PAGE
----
President Barack Obama's evident concurrence in the impending Israeli terrorist release represents an incontestable act of U.S. complicity with major international crimes. Here, the U.S. is in violation not only of international law, but also the law of the United States. This is because international law is already part of US law (the "supreme law of the land") by virtue of Article 6 of the U.S. Constitution, and also by virtue of a number of landmark Supreme Court decisions.
Back in June 2003, the Shurat HaDin, Israel Law Center, in an astute anticipation of then-planned terrorist releases, had properly condemned Israel's intended freeing of 100 Palestinian prisoners. Later, almost five times that number were actually set loose by Prime Minister Ariel Sharon. Then, in her letter to the Prime Minister, and to members of his Cabinet, Shurat HaDin Director Nitsana Darshan-Leitner had written that releasing terrorists as a "goodwill gesture" would only reignite Arab terrorism against defenseless Jewish men, women, and especially children.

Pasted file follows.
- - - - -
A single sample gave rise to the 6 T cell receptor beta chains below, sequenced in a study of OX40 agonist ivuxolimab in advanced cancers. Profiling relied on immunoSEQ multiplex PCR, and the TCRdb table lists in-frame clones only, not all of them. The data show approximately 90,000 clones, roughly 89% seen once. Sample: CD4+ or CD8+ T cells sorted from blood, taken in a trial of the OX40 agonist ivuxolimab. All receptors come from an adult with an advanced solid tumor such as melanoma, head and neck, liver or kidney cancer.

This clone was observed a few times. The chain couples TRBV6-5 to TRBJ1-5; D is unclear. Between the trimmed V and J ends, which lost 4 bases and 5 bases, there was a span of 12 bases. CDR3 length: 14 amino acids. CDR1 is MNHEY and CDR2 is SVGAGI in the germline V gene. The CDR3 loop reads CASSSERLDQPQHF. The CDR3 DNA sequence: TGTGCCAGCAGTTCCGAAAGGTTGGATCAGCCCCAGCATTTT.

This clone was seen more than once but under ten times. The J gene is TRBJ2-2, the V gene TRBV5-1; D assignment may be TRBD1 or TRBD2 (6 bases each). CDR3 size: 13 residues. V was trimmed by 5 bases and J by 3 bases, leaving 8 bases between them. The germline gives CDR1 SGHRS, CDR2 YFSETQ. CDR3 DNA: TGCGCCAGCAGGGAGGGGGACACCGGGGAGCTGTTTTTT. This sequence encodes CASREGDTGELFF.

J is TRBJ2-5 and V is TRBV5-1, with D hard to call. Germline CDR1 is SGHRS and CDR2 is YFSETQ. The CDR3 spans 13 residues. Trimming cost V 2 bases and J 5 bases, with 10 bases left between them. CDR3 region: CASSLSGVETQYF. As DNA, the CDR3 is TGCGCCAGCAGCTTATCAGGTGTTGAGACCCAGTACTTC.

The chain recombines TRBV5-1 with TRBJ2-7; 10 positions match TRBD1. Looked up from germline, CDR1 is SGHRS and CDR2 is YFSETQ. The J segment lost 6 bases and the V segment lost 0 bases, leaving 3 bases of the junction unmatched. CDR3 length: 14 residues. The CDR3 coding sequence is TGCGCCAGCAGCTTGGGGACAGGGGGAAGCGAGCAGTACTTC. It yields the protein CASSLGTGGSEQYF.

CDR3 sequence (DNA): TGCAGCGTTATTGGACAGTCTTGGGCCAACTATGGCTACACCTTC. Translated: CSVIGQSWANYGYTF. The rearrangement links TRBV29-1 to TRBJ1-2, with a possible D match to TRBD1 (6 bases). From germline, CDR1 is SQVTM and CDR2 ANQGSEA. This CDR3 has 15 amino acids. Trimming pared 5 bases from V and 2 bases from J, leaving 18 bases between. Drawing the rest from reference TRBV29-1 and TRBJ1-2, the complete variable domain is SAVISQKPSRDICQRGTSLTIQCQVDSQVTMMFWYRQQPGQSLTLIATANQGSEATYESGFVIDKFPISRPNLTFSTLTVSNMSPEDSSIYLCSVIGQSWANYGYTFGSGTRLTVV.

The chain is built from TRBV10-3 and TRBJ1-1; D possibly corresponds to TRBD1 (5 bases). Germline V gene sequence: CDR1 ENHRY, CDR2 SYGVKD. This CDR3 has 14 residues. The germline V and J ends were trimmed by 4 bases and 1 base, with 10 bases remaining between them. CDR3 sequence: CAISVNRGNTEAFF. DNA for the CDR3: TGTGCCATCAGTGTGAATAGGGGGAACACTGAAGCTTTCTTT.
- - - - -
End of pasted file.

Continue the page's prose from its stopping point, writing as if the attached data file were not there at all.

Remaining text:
Of course, Director Darshan-Leitner was correct. Soon thereafter, at least two newly-released Fatah-linked terrorists went on to launch suicide bomb attacks in Israel. In one of these attacks, an alleged "military target" of the heroic Palestinian fighters was a cafe filled with mothers and their young children.
Every state has an obligation under international law to prosecute and punish terrorists. This obligation derives in part from the vital expectation, "No crime without a punishment." It is codified directly in many basic sources, and is also deducible from the binding Nuremberg Principles (1950). According to Principle 1: "Any person who commits an act which constitutes a crime under international law is responsible therefore and liable to punishment."
These are Nuremberg-category crimes so egregious that the perpetrators are known in law as Hostes humani generis, or "Common enemies of humankind."